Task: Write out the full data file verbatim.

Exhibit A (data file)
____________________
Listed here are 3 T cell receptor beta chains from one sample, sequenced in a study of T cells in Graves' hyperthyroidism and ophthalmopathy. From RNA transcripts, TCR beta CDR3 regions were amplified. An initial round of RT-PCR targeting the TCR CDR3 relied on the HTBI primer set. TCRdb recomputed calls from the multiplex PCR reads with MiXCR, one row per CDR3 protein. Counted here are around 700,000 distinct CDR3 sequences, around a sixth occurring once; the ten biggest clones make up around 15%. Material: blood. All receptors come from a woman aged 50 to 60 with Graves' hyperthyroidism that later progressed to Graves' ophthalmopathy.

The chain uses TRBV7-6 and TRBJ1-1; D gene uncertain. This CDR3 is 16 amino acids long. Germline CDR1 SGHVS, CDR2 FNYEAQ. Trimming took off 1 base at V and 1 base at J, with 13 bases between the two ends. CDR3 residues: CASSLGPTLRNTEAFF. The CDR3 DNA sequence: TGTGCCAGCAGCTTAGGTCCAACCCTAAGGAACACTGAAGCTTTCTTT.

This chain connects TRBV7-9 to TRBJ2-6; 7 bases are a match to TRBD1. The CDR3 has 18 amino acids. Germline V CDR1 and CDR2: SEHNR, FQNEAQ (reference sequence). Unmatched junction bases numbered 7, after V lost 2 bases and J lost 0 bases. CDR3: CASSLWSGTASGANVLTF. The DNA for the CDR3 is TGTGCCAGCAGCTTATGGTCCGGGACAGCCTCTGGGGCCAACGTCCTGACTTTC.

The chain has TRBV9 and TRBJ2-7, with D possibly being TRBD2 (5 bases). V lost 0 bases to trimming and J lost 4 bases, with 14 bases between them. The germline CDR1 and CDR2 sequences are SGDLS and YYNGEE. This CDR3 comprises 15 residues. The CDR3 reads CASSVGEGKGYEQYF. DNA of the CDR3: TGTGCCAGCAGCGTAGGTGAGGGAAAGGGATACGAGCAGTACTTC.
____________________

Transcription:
Listed here are 3 T cell receptor beta chains from one sample, sequenced in a study of T cells in Graves' hyperthyroidism and ophthalmopathy. From RNA transcripts, TCR beta CDR3 regions were amplified. An initial round of RT-PCR targeting the TCR CDR3 relied on the HTBI primer set. TCRdb recomputed calls from the multiplex PCR reads with MiXCR, one row per CDR3 protein. Counted here are around 700,000 distinct CDR3 sequences, around a sixth occurring once; the ten biggest clones make up around 15%. Material: blood. All receptors come from a woman aged 50 to 60 with Graves' hyperthyroidism that later progressed to Graves' ophthalmopathy.

The chain uses TRBV7-6 and TRBJ1-1; D gene uncertain. This CDR3 is 16 amino acids long. Germline CDR1 SGHVS, CDR2 FNYEAQ. Trimming took off 1 base at V and 1 base at J, with 13 bases between the two ends. CDR3 residues: CASSLGPTLRNTEAFF. The CDR3 DNA sequence: TGTGCCAGCAGCTTAGGTCCAACCCTAAGGAACACTGAAGCTTTCTTT.

This chain connects TRBV7-9 to TRBJ2-6; 7 bases are a match to TRBD1. The CDR3 has 18 amino acids. Germline V CDR1 and CDR2: SEHNR, FQNEAQ (reference sequence). Unmatched junction bases numbered 7, after V lost 2 bases and J lost 0 bases. CDR3: CASSLWSGTASGANVLTF. The DNA for the CDR3 is TGTGCCAGCAGCTTATGGTCCGGGACAGCCTCTGGGGCCAACGTCCTGACTTTC.

The chain has TRBV9 and TRBJ2-7, with D possibly being TRBD2 (5 bases). V lost 0 bases to trimming and J lost 4 bases, with 14 bases between them. The germline CDR1 and CDR2 sequences are SGDLS and YYNGEE. This CDR3 comprises 15 residues. The CDR3 reads CASSVGEGKGYEQYF. DNA of the CDR3: TGTGCCAGCAGCGTAGGTGAGGGAAAGGGATACGAGCAGTACTTC.